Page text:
Going beyond who has the right of way
What pedestrians, drivers need to know to keep each other safe
Reporter: Kevin Keen
TUCSON (KGUN9-TV) - You don’t have to look far in Tucson to find someone jaywalking. It seems crossing the street outside of a crosswalk has become common practice in Tucson. But, as this year proves, that can be deadly. Eighteen pedestrians have been killed in the city alone in 2011. Many were outside of crosswalks, but others, like a 13-year-old Thursday afternoon
, were within those painted white lines. How can pedestrians and drivers be safe?
First: know the rules.
“Pedestrians have the right of way at marked crosswalks and at the intersection of two streets,” outgoing TDOT director Jim Glock told KGUN9 News.
“The driver has an obligation to yield the right of way to the pedestrian in the crosswalk, but sometimes it may be the person in the crosswalk's fault for causing the accident," added attorney Michael Piccarreta of Piccarreta Davis. "For example, not looking, stepping in front of the vehicle."
Glock said drivers have the right of way between crossing points.
Piccarreta added: “A driver should avoid colliding with a pedestrian even if they're not in the crosswalk. However, it depends really on the totality of circumstances. If the person darts out in front of a vehicle, then it's going to be the person's fault. If the person's crossing not in a crosswalk, it's likely the person's fault. But, on the other hand, if they're in the road and the driver has adequate time to avoid a collision safely, then it would be the driver's fault.”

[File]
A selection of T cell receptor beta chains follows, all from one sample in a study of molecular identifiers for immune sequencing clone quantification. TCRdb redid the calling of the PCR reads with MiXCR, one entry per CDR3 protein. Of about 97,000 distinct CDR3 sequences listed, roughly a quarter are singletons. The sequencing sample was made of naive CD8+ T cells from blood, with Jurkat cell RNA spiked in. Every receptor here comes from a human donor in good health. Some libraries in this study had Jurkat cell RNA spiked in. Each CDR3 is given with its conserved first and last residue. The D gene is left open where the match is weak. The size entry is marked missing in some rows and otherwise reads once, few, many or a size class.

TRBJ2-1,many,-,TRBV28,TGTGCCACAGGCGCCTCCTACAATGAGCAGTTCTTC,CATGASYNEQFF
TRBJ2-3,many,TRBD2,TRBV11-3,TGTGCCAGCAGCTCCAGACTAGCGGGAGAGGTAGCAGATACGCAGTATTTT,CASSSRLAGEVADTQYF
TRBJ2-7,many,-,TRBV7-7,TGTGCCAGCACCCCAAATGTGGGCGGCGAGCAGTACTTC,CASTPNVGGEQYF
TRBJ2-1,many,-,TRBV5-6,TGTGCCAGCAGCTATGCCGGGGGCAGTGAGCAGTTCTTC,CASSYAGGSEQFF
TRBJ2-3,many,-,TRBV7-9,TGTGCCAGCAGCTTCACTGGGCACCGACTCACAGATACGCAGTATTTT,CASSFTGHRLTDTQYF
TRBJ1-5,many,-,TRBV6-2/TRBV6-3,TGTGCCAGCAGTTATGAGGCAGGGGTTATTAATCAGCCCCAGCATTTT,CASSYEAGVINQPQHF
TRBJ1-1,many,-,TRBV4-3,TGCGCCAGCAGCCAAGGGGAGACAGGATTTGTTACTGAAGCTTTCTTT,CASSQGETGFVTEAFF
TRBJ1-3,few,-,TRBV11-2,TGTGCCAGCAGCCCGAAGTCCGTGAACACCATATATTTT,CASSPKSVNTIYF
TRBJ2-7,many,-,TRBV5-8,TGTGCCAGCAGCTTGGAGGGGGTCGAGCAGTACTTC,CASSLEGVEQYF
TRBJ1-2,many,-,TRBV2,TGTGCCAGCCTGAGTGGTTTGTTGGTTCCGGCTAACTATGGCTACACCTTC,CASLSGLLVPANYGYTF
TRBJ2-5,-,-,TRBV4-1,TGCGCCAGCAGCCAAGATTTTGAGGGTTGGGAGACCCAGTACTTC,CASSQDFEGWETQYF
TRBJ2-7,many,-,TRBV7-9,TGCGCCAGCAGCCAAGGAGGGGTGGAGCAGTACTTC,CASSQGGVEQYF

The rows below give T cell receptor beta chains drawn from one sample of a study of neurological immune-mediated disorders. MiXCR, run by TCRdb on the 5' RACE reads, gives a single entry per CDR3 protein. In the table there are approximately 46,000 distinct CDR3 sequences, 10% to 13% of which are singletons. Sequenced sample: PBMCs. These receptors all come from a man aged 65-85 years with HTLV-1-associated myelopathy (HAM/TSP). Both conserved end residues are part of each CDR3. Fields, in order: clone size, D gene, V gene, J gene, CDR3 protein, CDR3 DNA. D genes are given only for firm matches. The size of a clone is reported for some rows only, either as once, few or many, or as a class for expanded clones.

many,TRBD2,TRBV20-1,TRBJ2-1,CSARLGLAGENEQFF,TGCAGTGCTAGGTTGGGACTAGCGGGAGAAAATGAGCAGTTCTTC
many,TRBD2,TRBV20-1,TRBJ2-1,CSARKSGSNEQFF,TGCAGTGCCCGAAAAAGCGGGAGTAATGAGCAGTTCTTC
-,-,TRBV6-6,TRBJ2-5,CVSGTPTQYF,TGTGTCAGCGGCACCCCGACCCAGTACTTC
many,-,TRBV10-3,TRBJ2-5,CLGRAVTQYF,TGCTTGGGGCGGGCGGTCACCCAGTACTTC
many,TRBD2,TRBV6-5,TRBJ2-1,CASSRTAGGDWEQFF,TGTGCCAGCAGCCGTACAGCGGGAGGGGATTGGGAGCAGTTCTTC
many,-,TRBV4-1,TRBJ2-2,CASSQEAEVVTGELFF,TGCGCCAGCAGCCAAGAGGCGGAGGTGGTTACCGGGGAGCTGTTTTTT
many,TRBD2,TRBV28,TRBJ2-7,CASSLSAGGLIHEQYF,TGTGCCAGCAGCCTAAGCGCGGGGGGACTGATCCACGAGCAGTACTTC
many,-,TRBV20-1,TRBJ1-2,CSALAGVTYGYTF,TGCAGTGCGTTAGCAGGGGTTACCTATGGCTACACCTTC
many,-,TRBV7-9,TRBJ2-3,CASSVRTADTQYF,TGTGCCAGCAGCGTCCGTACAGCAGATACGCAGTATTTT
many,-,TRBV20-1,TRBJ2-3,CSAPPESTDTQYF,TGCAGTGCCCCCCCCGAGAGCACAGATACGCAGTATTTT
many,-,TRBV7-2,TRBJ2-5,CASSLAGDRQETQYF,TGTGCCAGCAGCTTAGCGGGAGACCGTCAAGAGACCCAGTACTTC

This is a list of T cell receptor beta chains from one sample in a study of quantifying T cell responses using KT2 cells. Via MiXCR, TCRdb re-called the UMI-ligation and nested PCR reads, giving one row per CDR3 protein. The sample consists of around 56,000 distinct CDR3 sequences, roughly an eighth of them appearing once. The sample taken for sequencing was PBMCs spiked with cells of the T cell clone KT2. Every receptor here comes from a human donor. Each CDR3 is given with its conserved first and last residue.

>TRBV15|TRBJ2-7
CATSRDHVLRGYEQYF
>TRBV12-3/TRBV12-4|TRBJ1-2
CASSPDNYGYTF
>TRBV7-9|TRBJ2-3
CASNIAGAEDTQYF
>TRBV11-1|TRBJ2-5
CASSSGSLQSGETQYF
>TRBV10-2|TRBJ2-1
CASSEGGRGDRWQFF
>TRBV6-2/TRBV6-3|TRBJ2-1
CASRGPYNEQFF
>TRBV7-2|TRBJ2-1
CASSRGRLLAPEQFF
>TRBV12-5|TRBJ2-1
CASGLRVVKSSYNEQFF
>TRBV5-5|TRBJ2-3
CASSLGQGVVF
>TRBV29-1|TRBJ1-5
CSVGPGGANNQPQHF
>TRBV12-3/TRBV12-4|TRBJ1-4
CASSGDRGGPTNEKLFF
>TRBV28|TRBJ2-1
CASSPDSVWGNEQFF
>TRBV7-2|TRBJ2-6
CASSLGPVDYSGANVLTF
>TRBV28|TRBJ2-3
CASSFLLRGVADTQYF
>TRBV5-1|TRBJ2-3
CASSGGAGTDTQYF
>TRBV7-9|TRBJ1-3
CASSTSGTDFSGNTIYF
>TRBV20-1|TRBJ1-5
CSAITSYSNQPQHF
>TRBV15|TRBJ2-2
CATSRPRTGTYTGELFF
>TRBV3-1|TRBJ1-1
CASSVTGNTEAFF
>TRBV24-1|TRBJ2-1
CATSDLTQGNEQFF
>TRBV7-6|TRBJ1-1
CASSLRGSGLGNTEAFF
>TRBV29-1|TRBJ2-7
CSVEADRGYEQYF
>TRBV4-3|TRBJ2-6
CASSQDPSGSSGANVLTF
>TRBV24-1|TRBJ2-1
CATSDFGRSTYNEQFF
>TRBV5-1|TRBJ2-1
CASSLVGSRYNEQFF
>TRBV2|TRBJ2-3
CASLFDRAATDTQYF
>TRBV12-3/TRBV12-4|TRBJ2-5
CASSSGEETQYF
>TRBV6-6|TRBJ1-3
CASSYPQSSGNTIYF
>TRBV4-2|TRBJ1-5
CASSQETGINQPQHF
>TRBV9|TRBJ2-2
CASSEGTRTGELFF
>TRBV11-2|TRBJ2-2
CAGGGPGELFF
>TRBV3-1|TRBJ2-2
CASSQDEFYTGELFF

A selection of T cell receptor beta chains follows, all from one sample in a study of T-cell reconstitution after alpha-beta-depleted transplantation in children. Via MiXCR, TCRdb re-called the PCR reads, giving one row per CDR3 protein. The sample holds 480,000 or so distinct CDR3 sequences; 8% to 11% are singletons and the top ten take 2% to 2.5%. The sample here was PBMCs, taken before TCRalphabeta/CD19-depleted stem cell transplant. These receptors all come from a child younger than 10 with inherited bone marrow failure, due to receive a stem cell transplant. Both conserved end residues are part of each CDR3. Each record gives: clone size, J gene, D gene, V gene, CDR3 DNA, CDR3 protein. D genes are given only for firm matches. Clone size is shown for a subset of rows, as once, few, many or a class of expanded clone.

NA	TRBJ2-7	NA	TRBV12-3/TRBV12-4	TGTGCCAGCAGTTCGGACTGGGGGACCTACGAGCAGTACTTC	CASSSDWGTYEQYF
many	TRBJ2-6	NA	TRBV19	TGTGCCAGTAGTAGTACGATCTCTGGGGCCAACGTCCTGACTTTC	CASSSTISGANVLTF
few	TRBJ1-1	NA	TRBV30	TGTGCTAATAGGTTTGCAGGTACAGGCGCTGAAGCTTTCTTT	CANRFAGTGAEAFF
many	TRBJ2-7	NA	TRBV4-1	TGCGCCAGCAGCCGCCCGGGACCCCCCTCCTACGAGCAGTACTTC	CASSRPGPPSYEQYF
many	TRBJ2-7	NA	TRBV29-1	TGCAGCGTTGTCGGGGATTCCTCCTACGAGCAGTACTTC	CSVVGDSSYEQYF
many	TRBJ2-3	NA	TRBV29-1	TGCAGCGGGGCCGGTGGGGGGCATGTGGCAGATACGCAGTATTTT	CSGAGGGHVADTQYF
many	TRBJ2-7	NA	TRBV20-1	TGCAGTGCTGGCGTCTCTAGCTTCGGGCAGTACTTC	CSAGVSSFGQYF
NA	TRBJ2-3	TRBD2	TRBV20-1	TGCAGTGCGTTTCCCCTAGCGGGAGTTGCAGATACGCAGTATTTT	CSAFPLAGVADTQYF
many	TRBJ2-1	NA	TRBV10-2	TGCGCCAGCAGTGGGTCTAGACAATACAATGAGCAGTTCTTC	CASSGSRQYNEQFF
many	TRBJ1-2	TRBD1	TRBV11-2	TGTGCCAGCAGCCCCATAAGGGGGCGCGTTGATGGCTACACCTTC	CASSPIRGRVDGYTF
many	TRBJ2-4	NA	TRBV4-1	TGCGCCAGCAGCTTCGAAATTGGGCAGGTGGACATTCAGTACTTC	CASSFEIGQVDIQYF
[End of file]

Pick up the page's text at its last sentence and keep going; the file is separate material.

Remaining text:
But it's not enough to know the rules of the road. You should also be aware of other realities not written in city and state code.
“There are some national studies finding that marked crosswalks can give pedestrians a false sense of security,” Glock said. “Interesting enough, they have found at certain types of roadways, it's actually safer not to paint the crosswalk to avoid giving that pedestrian that false sense of security.”
Glock advises always paying attention and not doing "distracted walking," which includes texting while crossing a street. On top of that, “I would give pedestrians the advice that don't trust any driver to stop. Do cross when the roadway is clear.”